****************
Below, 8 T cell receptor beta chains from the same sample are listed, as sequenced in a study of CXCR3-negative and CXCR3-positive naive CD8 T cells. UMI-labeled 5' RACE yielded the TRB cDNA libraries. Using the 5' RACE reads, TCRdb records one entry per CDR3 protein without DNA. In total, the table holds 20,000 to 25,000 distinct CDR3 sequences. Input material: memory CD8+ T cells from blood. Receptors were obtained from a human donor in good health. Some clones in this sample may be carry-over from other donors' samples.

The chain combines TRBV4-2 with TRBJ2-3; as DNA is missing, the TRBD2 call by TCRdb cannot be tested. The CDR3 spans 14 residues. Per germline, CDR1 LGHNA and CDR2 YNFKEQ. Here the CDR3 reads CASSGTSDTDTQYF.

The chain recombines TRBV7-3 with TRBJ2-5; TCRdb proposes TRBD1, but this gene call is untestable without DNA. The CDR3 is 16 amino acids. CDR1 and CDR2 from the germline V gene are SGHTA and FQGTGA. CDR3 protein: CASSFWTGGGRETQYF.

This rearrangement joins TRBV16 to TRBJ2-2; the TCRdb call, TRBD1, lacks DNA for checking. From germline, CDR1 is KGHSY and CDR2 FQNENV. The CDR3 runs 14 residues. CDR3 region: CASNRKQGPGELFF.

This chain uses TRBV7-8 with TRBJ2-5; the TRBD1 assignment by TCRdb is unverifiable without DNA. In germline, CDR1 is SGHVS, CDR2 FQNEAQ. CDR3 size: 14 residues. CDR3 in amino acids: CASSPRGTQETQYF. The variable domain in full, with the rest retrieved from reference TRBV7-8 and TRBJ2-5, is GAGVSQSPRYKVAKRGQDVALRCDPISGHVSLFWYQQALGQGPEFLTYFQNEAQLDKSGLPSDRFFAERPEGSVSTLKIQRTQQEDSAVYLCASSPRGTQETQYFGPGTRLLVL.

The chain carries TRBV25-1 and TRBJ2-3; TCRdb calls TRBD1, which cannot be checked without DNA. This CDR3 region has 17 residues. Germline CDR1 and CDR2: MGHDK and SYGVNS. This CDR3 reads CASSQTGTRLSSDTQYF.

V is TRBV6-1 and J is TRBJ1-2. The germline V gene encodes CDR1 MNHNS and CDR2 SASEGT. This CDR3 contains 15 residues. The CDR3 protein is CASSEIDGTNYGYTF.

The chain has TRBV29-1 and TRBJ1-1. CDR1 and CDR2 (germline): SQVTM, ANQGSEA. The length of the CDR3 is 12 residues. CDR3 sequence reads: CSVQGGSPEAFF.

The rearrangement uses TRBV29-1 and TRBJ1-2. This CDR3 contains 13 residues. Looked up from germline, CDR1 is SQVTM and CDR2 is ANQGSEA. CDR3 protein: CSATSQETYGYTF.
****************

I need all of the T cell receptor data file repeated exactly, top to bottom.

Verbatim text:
Below, 8 T cell receptor beta chains from the same sample are listed, as sequenced in a study of CXCR3-negative and CXCR3-positive naive CD8 T cells. UMI-labeled 5' RACE yielded the TRB cDNA libraries. Using the 5' RACE reads, TCRdb records one entry per CDR3 protein without DNA. In total, the table holds 20,000 to 25,000 distinct CDR3 sequences. Input material: memory CD8+ T cells from blood. Receptors were obtained from a human donor in good health. Some clones in this sample may be carry-over from other donors' samples.

The chain combines TRBV4-2 with TRBJ2-3; as DNA is missing, the TRBD2 call by TCRdb cannot be tested. The CDR3 spans 14 residues. Per germline, CDR1 LGHNA and CDR2 YNFKEQ. Here the CDR3 reads CASSGTSDTDTQYF.

The chain recombines TRBV7-3 with TRBJ2-5; TCRdb proposes TRBD1, but this gene call is untestable without DNA. The CDR3 is 16 amino acids. CDR1 and CDR2 from the germline V gene are SGHTA and FQGTGA. CDR3 protein: CASSFWTGGGRETQYF.

This rearrangement joins TRBV16 to TRBJ2-2; the TCRdb call, TRBD1, lacks DNA for checking. From germline, CDR1 is KGHSY and CDR2 FQNENV. The CDR3 runs 14 residues. CDR3 region: CASNRKQGPGELFF.

This chain uses TRBV7-8 with TRBJ2-5; the TRBD1 assignment by TCRdb is unverifiable without DNA. In germline, CDR1 is SGHVS, CDR2 FQNEAQ. CDR3 size: 14 residues. CDR3 in amino acids: CASSPRGTQETQYF. The variable domain in full, with the rest retrieved from reference TRBV7-8 and TRBJ2-5, is GAGVSQSPRYKVAKRGQDVALRCDPISGHVSLFWYQQALGQGPEFLTYFQNEAQLDKSGLPSDRFFAERPEGSVSTLKIQRTQQEDSAVYLCASSPRGTQETQYFGPGTRLLVL.

The chain carries TRBV25-1 and TRBJ2-3; TCRdb calls TRBD1, which cannot be checked without DNA. This CDR3 region has 17 residues. Germline CDR1 and CDR2: MGHDK and SYGVNS. This CDR3 reads CASSQTGTRLSSDTQYF.

V is TRBV6-1 and J is TRBJ1-2. The germline V gene encodes CDR1 MNHNS and CDR2 SASEGT. This CDR3 contains 15 residues. The CDR3 protein is CASSEIDGTNYGYTF.

The chain has TRBV29-1 and TRBJ1-1. CDR1 and CDR2 (germline): SQVTM, ANQGSEA. The length of the CDR3 is 12 residues. CDR3 sequence reads: CSVQGGSPEAFF.

The rearrangement uses TRBV29-1 and TRBJ1-2. This CDR3 contains 13 residues. Looked up from germline, CDR1 is SQVTM and CDR2 is ANQGSEA. CDR3 protein: CSATSQETYGYTF.